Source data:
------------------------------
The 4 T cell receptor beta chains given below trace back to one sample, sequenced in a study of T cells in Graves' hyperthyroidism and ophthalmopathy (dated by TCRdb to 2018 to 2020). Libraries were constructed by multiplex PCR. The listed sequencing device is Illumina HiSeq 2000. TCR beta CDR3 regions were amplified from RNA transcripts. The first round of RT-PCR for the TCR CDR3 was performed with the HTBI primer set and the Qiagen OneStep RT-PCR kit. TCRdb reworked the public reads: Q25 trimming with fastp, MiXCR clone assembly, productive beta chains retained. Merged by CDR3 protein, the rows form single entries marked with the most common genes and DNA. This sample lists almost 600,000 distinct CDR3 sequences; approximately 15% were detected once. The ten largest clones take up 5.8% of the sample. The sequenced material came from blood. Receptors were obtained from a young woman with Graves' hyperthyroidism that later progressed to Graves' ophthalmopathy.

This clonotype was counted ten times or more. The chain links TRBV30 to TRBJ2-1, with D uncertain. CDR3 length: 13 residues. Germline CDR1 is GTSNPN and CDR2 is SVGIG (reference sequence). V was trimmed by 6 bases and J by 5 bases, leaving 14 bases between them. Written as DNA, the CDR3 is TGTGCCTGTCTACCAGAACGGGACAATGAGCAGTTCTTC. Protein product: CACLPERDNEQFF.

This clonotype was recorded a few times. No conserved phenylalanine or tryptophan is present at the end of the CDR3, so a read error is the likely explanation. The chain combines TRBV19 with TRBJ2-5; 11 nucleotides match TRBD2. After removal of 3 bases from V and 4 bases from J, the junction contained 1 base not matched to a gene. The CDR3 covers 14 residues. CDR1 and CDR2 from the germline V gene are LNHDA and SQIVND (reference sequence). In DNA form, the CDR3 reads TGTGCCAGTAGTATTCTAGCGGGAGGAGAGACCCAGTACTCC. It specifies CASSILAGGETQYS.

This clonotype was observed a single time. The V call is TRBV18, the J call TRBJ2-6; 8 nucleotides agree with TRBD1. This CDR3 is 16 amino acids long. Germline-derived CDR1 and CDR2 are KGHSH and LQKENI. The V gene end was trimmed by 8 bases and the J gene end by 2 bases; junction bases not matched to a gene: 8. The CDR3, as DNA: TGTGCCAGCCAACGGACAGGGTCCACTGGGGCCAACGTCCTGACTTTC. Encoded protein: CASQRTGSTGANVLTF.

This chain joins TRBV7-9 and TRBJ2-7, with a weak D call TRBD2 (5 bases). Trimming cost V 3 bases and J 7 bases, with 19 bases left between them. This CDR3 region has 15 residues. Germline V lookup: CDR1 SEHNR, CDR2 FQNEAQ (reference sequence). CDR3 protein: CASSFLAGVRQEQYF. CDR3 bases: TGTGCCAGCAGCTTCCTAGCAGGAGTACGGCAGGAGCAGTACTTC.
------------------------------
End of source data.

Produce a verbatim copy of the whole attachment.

The 4 T cell receptor beta chains given below trace back to one sample, sequenced in a study of T cells in Graves' hyperthyroidism and ophthalmopathy (dated by TCRdb to 2018 to 2020). Libraries were constructed by multiplex PCR. The listed sequencing device is Illumina HiSeq 2000. TCR beta CDR3 regions were amplified from RNA transcripts. The first round of RT-PCR for the TCR CDR3 was performed with the HTBI primer set and the Qiagen OneStep RT-PCR kit. TCRdb reworked the public reads: Q25 trimming with fastp, MiXCR clone assembly, productive beta chains retained. Merged by CDR3 protein, the rows form single entries marked with the most common genes and DNA. This sample lists almost 600,000 distinct CDR3 sequences; approximately 15% were detected once. The ten largest clones take up 5.8% of the sample. The sequenced material came from blood. Receptors were obtained from a young woman with Graves' hyperthyroidism that later progressed to Graves' ophthalmopathy.

This clonotype was counted ten times or more. The chain links TRBV30 to TRBJ2-1, with D uncertain. CDR3 length: 13 residues. Germline CDR1 is GTSNPN and CDR2 is SVGIG (reference sequence). V was trimmed by 6 bases and J by 5 bases, leaving 14 bases between them. Written as DNA, the CDR3 is TGTGCCTGTCTACCAGAACGGGACAATGAGCAGTTCTTC. Protein product: CACLPERDNEQFF.

This clonotype was recorded a few times. No conserved phenylalanine or tryptophan is present at the end of the CDR3, so a read error is the likely explanation. The chain combines TRBV19 with TRBJ2-5; 11 nucleotides match TRBD2. After removal of 3 bases from V and 4 bases from J, the junction contained 1 base not matched to a gene. The CDR3 covers 14 residues. CDR1 and CDR2 from the germline V gene are LNHDA and SQIVND (reference sequence). In DNA form, the CDR3 reads TGTGCCAGTAGTATTCTAGCGGGAGGAGAGACCCAGTACTCC. It specifies CASSILAGGETQYS.

This clonotype was observed a single time. The V call is TRBV18, the J call TRBJ2-6; 8 nucleotides agree with TRBD1. This CDR3 is 16 amino acids long. Germline-derived CDR1 and CDR2 are KGHSH and LQKENI. The V gene end was trimmed by 8 bases and the J gene end by 2 bases; junction bases not matched to a gene: 8. The CDR3, as DNA: TGTGCCAGCCAACGGACAGGGTCCACTGGGGCCAACGTCCTGACTTTC. Encoded protein: CASQRTGSTGANVLTF.

This chain joins TRBV7-9 and TRBJ2-7, with a weak D call TRBD2 (5 bases). Trimming cost V 3 bases and J 7 bases, with 19 bases left between them. This CDR3 region has 15 residues. Germline V lookup: CDR1 SEHNR, CDR2 FQNEAQ (reference sequence). CDR3 protein: CASSFLAGVRQEQYF. CDR3 bases: TGTGCCAGCAGCTTCCTAGCAGGAGTACGGCAGGAGCAGTACTTC.